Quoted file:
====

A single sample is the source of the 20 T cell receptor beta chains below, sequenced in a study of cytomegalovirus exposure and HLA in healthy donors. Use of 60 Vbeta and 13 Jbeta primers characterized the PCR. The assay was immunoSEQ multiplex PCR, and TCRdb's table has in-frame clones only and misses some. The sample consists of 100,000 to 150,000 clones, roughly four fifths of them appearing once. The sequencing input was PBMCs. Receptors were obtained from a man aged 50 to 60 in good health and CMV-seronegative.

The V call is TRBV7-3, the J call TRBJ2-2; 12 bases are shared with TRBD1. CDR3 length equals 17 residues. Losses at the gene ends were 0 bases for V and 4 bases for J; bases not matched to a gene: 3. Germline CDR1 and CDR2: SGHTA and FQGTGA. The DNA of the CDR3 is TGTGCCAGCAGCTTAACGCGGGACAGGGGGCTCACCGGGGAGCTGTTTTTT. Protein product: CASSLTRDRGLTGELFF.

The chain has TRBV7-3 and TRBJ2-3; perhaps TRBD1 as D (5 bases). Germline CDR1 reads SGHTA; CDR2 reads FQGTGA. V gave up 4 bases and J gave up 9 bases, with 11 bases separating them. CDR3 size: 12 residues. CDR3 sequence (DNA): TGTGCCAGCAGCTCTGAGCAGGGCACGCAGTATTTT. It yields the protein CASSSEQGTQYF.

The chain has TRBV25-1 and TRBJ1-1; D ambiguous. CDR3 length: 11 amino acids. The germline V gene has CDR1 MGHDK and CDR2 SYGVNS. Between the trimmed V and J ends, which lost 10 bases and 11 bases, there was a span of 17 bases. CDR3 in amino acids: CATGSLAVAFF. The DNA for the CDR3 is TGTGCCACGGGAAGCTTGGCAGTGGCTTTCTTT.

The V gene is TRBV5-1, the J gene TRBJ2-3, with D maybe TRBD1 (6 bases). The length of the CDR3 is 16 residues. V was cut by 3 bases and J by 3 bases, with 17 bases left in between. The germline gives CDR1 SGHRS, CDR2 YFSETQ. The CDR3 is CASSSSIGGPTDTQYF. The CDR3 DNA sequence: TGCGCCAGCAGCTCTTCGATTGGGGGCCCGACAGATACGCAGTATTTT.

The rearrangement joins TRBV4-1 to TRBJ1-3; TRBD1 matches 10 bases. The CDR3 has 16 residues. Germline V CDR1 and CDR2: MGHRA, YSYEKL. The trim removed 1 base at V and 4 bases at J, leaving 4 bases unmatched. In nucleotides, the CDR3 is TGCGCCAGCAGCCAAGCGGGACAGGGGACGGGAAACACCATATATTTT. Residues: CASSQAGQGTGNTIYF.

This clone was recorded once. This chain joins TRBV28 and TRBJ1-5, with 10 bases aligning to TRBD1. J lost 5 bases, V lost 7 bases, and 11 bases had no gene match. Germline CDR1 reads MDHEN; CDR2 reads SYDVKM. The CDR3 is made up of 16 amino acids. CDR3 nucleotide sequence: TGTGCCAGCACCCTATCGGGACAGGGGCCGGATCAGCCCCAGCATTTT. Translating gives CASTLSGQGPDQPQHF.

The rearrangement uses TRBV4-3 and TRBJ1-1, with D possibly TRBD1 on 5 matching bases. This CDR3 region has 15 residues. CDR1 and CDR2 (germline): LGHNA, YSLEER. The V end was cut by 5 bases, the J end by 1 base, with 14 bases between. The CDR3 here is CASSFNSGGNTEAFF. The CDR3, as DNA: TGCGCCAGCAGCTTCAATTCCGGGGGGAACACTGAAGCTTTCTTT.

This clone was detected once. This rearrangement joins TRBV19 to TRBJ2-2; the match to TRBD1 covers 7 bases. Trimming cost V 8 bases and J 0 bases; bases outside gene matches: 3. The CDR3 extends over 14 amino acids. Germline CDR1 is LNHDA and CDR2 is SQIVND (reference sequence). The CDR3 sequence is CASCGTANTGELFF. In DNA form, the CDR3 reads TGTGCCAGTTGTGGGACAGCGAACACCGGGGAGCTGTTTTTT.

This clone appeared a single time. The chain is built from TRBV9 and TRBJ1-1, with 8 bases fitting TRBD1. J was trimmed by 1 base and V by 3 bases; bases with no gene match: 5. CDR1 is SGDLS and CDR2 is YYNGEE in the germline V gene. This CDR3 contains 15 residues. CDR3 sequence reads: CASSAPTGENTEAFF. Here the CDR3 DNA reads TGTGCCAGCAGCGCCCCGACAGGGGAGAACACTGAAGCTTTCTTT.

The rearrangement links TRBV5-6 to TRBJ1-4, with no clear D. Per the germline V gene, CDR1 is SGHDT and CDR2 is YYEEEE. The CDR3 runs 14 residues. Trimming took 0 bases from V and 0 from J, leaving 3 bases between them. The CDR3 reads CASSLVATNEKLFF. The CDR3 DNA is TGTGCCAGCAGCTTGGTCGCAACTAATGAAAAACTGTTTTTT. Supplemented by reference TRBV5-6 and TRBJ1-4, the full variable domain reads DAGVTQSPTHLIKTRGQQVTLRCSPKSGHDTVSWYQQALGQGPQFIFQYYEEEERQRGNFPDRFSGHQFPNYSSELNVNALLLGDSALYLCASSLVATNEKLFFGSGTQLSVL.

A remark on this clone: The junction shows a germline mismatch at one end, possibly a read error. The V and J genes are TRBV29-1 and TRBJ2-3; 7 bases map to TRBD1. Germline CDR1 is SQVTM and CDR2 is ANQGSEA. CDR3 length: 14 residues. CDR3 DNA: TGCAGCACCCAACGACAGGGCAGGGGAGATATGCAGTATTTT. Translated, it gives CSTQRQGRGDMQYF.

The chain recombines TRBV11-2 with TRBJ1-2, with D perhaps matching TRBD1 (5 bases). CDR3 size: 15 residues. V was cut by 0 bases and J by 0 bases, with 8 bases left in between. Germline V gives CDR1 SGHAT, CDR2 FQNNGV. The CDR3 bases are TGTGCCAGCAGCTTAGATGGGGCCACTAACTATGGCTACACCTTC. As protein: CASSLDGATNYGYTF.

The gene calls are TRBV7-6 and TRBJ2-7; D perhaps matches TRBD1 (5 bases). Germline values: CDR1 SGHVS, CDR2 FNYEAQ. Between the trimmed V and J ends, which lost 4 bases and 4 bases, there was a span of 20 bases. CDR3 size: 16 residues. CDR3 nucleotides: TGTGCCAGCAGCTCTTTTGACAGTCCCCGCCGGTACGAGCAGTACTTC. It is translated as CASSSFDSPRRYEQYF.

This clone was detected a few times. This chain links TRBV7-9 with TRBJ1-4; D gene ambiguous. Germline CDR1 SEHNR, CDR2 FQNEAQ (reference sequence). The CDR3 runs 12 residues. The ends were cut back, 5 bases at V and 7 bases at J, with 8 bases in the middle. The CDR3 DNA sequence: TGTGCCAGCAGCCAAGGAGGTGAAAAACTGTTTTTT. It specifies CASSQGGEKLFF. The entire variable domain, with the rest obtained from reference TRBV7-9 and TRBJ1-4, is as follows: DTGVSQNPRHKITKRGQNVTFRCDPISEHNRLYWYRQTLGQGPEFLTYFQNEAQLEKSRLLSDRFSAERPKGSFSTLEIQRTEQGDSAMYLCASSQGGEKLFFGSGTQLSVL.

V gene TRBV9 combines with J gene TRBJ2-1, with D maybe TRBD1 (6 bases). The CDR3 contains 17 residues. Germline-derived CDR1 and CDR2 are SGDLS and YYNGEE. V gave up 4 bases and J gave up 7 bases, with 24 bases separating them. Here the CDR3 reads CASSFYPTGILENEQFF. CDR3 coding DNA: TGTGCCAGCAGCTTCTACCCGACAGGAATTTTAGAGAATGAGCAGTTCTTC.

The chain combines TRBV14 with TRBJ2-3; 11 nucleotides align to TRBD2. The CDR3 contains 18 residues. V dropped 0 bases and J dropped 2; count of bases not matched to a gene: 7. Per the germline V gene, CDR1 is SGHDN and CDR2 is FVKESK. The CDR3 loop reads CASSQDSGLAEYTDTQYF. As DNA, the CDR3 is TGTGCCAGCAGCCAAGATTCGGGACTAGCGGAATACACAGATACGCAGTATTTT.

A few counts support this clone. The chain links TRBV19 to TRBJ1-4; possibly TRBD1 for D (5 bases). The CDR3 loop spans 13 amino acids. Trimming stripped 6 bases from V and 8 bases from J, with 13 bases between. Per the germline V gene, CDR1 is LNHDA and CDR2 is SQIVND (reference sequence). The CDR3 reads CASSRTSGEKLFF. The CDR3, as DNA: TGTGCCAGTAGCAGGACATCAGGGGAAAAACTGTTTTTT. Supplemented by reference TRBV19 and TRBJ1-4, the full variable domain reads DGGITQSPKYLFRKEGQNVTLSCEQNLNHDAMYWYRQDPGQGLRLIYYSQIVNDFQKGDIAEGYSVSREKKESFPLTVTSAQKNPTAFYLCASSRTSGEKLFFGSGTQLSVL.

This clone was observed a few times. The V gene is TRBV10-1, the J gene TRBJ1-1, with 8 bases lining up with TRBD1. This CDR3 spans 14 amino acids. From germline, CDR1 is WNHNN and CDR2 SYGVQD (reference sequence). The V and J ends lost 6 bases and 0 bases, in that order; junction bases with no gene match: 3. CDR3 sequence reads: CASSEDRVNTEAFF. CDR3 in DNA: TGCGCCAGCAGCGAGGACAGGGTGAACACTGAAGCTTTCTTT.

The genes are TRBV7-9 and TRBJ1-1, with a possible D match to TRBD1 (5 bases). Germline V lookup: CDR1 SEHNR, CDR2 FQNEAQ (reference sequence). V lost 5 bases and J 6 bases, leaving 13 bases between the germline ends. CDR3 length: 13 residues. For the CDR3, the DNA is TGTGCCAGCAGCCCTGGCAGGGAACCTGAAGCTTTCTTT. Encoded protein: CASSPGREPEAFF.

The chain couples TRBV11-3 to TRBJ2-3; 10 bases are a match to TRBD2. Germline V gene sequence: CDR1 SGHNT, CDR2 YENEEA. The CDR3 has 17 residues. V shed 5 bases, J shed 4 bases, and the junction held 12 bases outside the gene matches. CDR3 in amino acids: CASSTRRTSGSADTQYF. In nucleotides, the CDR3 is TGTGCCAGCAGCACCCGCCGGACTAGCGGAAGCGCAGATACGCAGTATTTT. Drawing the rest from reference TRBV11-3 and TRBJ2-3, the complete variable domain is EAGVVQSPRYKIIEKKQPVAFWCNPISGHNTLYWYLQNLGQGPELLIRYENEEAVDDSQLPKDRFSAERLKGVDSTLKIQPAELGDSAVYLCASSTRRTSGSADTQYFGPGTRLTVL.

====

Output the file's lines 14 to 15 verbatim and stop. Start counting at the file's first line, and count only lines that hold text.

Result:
The gene calls are TRBV7-6 and TRBJ2-7; D perhaps matches TRBD1 (5 bases). Germline values: CDR1 SGHVS, CDR2 FNYEAQ. Between the trimmed V and J ends, which lost 4 bases and 4 bases, there was a span of 20 bases. CDR3 size: 16 residues. CDR3 nucleotides: TGTGCCAGCAGCTCTTTTGACAGTCCCCGCCGGTACGAGCAGTACTTC. It is translated as CASSSFDSPRRYEQYF.

This clone was detected a few times. This chain links TRBV7-9 with TRBJ1-4; D gene ambiguous. Germline CDR1 SEHNR, CDR2 FQNEAQ (reference sequence). The CDR3 runs 12 residues. The ends were cut back, 5 bases at V and 7 bases at J, with 8 bases in the middle. The CDR3 DNA sequence: TGTGCCAGCAGCCAAGGAGGTGAAAAACTGTTTTTT. It specifies CASSQGGEKLFF. The entire variable domain, with the rest obtained from reference TRBV7-9 and TRBJ1-4, is as follows: DTGVSQNPRHKITKRGQNVTFRCDPISEHNRLYWYRQTLGQGPEFLTYFQNEAQLEKSRLLSDRFSAERPKGSFSTLEIQRTEQGDSAMYLCASSQGGEKLFFGSGTQLSVL.